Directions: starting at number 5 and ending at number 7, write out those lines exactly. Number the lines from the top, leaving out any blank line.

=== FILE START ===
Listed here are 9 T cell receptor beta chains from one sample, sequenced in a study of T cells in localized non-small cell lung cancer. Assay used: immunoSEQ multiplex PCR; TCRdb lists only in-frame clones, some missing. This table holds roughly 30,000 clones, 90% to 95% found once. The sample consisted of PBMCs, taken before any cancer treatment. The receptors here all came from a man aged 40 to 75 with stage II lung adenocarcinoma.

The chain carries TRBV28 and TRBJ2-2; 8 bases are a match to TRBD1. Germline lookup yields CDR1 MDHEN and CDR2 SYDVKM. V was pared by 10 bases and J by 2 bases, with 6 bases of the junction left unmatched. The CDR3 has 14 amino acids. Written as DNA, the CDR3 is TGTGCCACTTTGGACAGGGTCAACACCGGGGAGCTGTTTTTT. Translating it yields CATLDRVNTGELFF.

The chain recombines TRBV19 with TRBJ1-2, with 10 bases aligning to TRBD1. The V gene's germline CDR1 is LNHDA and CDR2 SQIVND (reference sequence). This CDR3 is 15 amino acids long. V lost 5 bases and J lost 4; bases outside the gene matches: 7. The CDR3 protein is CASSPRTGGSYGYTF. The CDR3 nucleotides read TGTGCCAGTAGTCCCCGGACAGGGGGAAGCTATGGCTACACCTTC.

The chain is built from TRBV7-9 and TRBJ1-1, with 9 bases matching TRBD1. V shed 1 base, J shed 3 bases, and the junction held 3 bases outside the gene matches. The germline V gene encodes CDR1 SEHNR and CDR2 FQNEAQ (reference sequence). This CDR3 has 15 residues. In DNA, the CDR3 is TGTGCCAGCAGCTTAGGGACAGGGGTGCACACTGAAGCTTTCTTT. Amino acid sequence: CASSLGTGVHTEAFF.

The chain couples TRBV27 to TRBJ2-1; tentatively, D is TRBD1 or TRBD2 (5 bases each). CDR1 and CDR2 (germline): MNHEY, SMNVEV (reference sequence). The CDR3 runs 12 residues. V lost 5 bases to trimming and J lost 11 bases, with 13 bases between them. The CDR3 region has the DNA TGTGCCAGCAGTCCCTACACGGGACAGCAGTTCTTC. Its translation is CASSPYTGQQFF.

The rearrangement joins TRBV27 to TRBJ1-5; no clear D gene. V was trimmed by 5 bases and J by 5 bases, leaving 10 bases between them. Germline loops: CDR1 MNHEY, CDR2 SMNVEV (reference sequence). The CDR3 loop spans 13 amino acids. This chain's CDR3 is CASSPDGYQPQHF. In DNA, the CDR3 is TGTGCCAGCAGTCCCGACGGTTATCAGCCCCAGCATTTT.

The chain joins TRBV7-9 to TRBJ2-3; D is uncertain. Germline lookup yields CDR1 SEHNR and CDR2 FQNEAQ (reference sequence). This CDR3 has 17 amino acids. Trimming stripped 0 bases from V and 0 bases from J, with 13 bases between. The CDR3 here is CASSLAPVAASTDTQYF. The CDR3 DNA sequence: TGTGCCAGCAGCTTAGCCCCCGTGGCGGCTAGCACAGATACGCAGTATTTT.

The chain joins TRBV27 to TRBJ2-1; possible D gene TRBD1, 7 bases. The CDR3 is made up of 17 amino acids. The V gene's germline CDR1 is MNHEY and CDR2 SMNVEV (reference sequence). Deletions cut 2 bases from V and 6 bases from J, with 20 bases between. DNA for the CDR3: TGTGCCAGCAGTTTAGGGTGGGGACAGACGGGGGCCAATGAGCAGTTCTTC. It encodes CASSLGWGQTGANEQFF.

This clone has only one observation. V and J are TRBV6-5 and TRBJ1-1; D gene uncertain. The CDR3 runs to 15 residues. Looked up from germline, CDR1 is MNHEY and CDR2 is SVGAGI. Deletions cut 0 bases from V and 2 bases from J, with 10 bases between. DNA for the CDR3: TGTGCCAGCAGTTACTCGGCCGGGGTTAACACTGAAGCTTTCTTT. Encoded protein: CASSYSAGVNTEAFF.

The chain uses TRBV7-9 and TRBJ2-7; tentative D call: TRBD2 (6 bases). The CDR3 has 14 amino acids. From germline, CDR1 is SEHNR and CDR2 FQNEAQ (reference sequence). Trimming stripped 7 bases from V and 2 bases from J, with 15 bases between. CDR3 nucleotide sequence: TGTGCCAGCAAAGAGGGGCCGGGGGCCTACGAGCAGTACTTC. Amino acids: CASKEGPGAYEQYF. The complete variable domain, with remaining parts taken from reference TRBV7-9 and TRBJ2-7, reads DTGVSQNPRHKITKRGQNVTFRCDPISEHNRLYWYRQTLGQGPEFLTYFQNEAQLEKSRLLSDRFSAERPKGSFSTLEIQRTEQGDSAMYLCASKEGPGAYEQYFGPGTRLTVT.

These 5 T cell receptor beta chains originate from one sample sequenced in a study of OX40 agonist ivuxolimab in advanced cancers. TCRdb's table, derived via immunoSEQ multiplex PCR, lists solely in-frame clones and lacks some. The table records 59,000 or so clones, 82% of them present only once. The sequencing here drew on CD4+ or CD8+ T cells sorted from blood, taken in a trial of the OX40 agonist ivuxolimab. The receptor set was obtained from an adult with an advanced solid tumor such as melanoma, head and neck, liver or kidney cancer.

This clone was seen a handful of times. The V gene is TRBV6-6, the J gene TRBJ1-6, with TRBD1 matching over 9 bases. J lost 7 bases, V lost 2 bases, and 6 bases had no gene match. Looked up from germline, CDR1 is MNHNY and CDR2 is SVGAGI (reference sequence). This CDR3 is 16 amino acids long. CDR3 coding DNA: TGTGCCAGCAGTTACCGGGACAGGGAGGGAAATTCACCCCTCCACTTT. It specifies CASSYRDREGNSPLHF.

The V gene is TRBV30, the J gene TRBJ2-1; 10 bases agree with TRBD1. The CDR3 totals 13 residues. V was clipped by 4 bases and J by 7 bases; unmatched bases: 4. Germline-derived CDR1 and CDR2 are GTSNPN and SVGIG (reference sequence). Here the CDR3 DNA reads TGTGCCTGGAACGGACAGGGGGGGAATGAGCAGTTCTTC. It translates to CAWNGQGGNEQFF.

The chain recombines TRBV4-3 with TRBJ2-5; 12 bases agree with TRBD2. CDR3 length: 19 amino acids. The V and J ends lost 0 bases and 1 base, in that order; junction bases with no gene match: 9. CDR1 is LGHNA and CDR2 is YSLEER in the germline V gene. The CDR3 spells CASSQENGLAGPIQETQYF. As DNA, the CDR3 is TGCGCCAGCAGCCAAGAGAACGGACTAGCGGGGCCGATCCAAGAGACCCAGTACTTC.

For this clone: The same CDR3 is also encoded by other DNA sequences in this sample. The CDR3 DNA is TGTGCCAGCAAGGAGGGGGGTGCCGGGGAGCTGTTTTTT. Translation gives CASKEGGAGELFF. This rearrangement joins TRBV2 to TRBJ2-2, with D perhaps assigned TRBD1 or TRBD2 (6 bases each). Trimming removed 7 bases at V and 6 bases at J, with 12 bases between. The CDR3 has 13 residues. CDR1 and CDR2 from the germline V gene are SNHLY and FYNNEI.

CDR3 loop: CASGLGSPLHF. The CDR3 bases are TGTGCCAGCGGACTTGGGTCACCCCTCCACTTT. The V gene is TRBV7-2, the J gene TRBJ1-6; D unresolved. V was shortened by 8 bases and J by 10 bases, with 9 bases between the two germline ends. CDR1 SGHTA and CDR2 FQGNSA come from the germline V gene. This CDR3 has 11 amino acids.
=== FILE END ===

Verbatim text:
The chain couples TRBV27 to TRBJ2-1; tentatively, D is TRBD1 or TRBD2 (5 bases each). CDR1 and CDR2 (germline): MNHEY, SMNVEV (reference sequence). The CDR3 runs 12 residues. V lost 5 bases to trimming and J lost 11 bases, with 13 bases between them. The CDR3 region has the DNA TGTGCCAGCAGTCCCTACACGGGACAGCAGTTCTTC. Its translation is CASSPYTGQQFF.

The rearrangement joins TRBV27 to TRBJ1-5; no clear D gene. V was trimmed by 5 bases and J by 5 bases, leaving 10 bases between them. Germline loops: CDR1 MNHEY, CDR2 SMNVEV (reference sequence). The CDR3 loop spans 13 amino acids. This chain's CDR3 is CASSPDGYQPQHF. In DNA, the CDR3 is TGTGCCAGCAGTCCCGACGGTTATCAGCCCCAGCATTTT.

The chain joins TRBV7-9 to TRBJ2-3; D is uncertain. Germline lookup yields CDR1 SEHNR and CDR2 FQNEAQ (reference sequence). This CDR3 has 17 amino acids. Trimming stripped 0 bases from V and 0 bases from J, with 13 bases between. The CDR3 here is CASSLAPVAASTDTQYF. The CDR3 DNA sequence: TGTGCCAGCAGCTTAGCCCCCGTGGCGGCTAGCACAGATACGCAGTATTTT.